Gamers around the world have different preferences. While gameplay videos are more popular in Japan (41%), they only account for ¼ of all sources used by gamers worldwide. On top of that, communication with friends and family (18%) as well as keeping tabs on digital game stores (13%) are also key ways in which players stay informed about upcoming releases.
In the past three months, Japanese gamers have been utilizing a wide variety of social media platforms. According to our research, YouTube has seen an impressive 90% usage rate, while Twitter and Instagram follow closely behind with 64% and 52%, respectively.
Japan is a nation of independent spirits and self-starters. They're more likely to blaze their own trails and forge their own unique paths through the world of gaming. 57% of Japanese gamers don't follow any specific gamer or gaming influencer at all.
If you want to follow in the footsteps of Japanese gamers and who they follow, then look first at this list of the top 5. These influencers offer insight into what is trending among Japanese gamers, providing a great way to understand the country’s gaming market.
Exploring the Most Popular Games’ Attributes
It is no secret that Japan has one of the most dedicated gaming communities in the world, and our data supports it. The survey has shown that 68% of gamers in Japan have played AAA titles, 37% have played AA titles, and 34% have played Indie titles. The data indicate a strong preference for AAA games among Japanese gamers. But although fewer people may be playing Indie games, those who do play them tend to play more than others.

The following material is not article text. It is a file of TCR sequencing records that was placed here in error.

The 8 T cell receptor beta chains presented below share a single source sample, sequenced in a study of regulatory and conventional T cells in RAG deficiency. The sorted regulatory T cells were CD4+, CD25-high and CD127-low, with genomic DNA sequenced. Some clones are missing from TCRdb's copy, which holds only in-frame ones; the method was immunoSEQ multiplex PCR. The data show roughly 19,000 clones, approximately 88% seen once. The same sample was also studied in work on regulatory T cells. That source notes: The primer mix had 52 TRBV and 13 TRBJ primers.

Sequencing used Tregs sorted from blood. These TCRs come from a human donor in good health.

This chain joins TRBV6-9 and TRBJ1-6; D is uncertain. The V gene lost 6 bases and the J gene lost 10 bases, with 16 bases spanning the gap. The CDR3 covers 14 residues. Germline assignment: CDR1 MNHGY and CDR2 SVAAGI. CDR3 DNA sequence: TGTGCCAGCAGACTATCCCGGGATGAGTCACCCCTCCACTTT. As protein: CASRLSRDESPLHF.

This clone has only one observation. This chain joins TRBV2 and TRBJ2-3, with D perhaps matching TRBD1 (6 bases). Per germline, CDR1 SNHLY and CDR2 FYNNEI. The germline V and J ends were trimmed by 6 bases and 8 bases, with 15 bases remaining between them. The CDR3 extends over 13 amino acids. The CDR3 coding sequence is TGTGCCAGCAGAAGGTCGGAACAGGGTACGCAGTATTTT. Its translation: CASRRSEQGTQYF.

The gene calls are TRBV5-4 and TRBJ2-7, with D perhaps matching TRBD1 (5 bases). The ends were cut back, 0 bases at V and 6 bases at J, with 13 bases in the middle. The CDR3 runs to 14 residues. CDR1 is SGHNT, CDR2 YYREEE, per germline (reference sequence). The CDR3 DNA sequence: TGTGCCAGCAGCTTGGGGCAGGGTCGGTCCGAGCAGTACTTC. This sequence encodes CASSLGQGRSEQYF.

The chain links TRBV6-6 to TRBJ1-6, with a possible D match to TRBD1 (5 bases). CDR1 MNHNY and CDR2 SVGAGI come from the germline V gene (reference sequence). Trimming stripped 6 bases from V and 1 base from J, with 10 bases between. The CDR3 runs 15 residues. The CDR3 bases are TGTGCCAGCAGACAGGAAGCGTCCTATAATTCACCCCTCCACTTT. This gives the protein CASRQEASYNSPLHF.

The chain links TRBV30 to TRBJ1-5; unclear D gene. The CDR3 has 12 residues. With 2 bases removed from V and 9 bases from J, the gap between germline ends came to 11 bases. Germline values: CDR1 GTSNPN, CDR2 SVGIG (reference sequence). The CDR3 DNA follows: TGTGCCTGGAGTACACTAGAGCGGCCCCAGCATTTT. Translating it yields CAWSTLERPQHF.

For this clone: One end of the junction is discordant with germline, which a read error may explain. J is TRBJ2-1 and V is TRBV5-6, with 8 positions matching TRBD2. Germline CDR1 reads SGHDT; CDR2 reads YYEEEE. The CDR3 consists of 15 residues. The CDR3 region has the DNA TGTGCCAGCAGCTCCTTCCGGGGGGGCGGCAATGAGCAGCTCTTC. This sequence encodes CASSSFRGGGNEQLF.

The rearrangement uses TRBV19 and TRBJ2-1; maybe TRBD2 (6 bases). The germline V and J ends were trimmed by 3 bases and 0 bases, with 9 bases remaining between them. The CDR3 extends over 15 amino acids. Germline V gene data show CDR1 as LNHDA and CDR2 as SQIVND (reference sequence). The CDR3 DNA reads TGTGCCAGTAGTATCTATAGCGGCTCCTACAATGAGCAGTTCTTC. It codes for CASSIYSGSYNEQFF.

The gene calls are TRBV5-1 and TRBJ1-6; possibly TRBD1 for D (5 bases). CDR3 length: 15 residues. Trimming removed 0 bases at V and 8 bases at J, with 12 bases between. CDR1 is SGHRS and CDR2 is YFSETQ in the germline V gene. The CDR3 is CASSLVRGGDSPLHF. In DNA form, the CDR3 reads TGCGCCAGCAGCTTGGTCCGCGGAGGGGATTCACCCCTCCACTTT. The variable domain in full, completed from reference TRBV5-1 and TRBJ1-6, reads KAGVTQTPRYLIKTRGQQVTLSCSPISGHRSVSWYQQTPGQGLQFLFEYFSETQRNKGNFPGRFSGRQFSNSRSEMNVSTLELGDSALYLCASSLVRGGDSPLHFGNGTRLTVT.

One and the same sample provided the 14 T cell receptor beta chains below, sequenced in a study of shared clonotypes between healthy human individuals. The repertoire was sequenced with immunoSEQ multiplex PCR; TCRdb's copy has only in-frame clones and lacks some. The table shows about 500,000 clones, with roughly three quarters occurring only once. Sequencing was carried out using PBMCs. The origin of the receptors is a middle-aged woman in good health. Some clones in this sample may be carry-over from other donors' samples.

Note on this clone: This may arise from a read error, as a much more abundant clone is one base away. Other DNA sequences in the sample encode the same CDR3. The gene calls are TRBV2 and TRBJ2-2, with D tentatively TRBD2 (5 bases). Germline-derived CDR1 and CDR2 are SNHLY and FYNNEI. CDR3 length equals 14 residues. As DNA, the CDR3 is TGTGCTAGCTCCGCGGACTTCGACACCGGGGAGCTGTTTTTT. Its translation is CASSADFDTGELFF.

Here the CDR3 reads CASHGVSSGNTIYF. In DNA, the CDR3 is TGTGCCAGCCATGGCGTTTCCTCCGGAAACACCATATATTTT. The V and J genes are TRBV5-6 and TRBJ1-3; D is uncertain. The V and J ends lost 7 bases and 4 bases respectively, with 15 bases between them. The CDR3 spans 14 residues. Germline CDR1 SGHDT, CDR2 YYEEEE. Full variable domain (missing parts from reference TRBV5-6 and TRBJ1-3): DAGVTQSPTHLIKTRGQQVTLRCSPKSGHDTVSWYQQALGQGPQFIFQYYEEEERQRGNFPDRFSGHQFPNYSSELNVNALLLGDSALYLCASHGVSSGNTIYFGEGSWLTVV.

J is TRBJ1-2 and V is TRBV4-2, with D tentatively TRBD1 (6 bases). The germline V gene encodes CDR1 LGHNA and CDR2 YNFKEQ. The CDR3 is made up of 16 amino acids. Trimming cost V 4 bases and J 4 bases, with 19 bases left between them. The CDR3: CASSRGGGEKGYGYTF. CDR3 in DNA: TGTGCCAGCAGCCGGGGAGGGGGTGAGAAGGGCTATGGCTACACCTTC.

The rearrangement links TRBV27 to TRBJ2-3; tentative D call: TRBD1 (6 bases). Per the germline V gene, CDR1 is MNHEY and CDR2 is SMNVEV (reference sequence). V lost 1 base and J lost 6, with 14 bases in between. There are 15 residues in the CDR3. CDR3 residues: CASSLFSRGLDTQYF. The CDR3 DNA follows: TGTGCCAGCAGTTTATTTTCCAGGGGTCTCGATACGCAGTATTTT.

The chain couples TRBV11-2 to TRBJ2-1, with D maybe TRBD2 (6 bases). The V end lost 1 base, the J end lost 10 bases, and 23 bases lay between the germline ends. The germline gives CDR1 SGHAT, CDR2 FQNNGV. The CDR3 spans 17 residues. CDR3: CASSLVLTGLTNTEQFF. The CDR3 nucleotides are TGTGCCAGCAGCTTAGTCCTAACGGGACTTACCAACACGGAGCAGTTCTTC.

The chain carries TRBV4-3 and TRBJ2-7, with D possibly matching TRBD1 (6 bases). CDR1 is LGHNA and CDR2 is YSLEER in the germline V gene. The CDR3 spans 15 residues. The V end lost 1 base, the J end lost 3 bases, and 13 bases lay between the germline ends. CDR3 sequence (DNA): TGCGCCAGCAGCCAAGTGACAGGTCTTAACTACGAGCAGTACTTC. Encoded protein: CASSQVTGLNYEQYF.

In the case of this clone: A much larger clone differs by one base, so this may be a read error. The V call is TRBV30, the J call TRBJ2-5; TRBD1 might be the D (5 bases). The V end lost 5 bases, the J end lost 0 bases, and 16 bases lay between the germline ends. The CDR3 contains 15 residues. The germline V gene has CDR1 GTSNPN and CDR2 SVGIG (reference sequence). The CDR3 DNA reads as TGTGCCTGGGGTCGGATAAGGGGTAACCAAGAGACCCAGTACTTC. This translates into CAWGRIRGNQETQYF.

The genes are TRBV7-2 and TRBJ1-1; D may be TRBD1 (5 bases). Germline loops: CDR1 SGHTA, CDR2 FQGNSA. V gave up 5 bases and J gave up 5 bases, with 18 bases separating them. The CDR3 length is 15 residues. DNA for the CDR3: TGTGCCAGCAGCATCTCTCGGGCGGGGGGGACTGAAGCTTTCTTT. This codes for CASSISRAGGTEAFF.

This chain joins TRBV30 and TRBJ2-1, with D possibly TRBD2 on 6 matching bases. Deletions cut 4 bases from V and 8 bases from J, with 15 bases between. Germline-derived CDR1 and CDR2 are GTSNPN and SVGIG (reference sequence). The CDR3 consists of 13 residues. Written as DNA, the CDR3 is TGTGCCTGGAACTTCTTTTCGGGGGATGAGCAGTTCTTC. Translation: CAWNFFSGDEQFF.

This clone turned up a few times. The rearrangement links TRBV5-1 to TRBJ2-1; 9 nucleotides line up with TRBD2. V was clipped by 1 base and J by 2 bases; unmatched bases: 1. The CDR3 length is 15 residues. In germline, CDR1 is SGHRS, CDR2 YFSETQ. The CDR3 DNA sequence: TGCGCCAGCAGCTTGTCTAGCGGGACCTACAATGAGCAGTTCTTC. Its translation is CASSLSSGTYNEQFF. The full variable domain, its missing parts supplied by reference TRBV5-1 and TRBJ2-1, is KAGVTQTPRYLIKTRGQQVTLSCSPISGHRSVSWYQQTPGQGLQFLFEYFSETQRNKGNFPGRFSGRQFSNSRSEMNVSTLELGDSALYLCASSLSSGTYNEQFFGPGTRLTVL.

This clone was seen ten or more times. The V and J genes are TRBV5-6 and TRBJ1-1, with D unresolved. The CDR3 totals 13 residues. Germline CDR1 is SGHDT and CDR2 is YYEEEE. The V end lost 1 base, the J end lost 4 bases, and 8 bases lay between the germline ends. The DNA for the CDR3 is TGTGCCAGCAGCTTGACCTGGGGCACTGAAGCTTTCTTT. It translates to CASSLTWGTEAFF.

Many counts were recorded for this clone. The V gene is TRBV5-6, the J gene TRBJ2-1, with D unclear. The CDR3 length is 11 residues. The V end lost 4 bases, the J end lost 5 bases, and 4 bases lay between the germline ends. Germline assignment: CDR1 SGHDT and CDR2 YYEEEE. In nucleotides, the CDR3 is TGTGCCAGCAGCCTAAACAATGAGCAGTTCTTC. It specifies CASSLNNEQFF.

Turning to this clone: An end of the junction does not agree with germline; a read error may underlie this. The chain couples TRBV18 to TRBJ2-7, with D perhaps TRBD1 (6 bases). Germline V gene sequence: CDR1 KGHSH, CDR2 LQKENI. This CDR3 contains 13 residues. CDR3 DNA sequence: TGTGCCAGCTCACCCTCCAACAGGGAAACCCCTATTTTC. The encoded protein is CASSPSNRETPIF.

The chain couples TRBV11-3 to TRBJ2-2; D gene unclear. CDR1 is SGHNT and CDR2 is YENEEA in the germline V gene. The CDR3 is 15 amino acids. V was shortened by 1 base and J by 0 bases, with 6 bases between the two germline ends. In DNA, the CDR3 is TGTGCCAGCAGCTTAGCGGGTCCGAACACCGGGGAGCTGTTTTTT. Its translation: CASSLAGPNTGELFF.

Among Japanese gamers, there is a wide variety of game genres being played. According to the survey completed by 80 Level, the most popular genre is Puzzle games at 28%. Music/Rhythm/Singing/Dancing games come in second place with 26.3%, followed by Battle Royale Games and Life/Pet Simulation games both at 25.8%.
Free-to-play games are incredibly popular in Japan. According to our survey, 64% of gamers in Japan prefer free-to-play titles such as League of Legends and Super Smash Bros., while 28% opt for pay-to-play/premium options like PUBG or New World; only 8% choose subscription-based titles like World of Warcraft instead.
The Joys and Drivers of Being a Gamer
With a total of 75.62 million gamers in Japan, and more than half of the country's population considering themselves gamers, wouldn’t it be reasonable to find out what drives the passion for gaming for Japanese gamers?
- tend more towards games being just one of many things they do rather than making it their key personality trait,
- are indifferent when deciding whether to join a team or play on their own,
- don't solely rely on opinions from friends, instead choosing both games that their friends play and those that they don't — highlighting an individualistic attitude,
- prefer cooperative titles over competitive ones,
- believe that cheating ruins the fun for them, while in-game purchases should be limited to items not helpful in winning (i.e. cosmetics only),
- have (shared with other players around the globe) an appreciation for stylized art within video game titles more so than realistic art styles.
It's clear from these results that story is an incredibly powerful aspect when trying to appeal to Japanese consumers. This should be reflected in any game design intended for release on this market! However, don’t ignore the importance of good gameplay mechanics either, nor the art style and graphics quality — both will play a vital role in ensuring maximum reach among the target audience in Japan!